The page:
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Re: [GreenYes]British Single-Source Collection System
Title: Re: [GreenYes]British Single-Source Collection System
My main concern is how much of the materials collected in an everything-collected-together system can be used for "highest and best" recycling uses. For example, some reps from printing and writing paper mills are starting to say that they're having trouble getting wastepaper clean enough to use for their products. This, in turn, limits their willingness to consider expanding their recycled paper lines or increasing postconsumer contents. I think that a part of the problem is the move to more single-source recycling collection systems, where the wastepaper gets mixed with bottles, cans, and food. This drastically limits how much clean wastepaper can be pulled out. A much larger percentage (than in source-separated systems) ends up only able to be used for low-end products (e.g. animal bedding, shingles) or those which will not be recycled after use (e.g.  tissue paper, although a lot is not even clean enough for that). Countries other than the U.S. and Canada do not track and focus on postconsumer content, relying more on mill scraps, but postconsumer is an essential  category here.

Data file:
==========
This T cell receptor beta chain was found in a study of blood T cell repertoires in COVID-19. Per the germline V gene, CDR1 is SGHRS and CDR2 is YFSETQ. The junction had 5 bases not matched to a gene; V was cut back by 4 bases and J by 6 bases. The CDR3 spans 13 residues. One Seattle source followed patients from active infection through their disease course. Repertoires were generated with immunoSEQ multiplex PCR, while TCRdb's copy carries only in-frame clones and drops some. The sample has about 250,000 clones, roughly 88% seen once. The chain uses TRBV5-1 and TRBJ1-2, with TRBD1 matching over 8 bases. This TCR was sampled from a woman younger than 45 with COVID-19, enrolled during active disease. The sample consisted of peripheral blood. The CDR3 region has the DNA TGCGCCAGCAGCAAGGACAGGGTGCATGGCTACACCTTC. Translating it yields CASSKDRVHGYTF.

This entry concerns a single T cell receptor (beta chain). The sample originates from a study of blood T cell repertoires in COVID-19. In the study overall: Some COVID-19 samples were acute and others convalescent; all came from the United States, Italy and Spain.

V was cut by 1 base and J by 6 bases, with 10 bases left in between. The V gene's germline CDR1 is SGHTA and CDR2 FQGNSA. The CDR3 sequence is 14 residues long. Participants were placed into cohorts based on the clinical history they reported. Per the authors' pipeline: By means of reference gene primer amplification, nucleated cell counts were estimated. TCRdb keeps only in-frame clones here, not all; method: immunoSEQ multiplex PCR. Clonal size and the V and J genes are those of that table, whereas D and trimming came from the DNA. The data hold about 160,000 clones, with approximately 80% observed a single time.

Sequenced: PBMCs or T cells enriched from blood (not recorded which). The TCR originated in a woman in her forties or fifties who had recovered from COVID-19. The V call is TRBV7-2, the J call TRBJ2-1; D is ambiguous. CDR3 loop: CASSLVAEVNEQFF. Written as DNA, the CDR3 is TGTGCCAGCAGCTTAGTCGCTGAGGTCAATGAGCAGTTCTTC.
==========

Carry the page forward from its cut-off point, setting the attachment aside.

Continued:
While one could argue that it's good to recycle the wastepaper into SOMETHING, it's short-sighted if we're not organizing our systems to use materials for the greatest resource conservation technically and economically feasible. In the case of printing and writing paper, we have the opportunity to reuse fibers over and over, providing resource savings many times over from the same fibers, but they have to be very clean and separated from newsprint and other unacceptable paper sources. So if we collect wastepaper in ways that produce so much contamination that the deinking mills cannot take it, thereby precluding use of recycled materials in the most resource-conserving products, we're failing our zero waste vision.

You might be able to explain to me how a system that dumps everything together could still prevent contamination of most of the paper, but I don't see how it could be done.

--
Susan Kinsella
Executive Director
Conservatree
100 Second Avenue
San Francisco, CA 94118
415/721-4230
E-mail: paper@conservatree.com
Website: http://www.conservatree.com

From: Svanvoor7@aol.com
Date: Sun, 22 Jul 2001 07:40:36 EDT
To: zerowaste@grrn.org, CRRA@ucsd.edu, greenyes@grrn.org
Subject: Re: [GreenYes] CALLS NEEDED:  Stop Tax Credits for Garbage Energy

The audit demonstrates that the system
effectively mechanically separates 90% of the MSW delivered from the curbside
(household recycling would not be required) thereby insuring greater
compliance at the household and only one pick up is required. The outputs
from the system are recyclables and organic waste.

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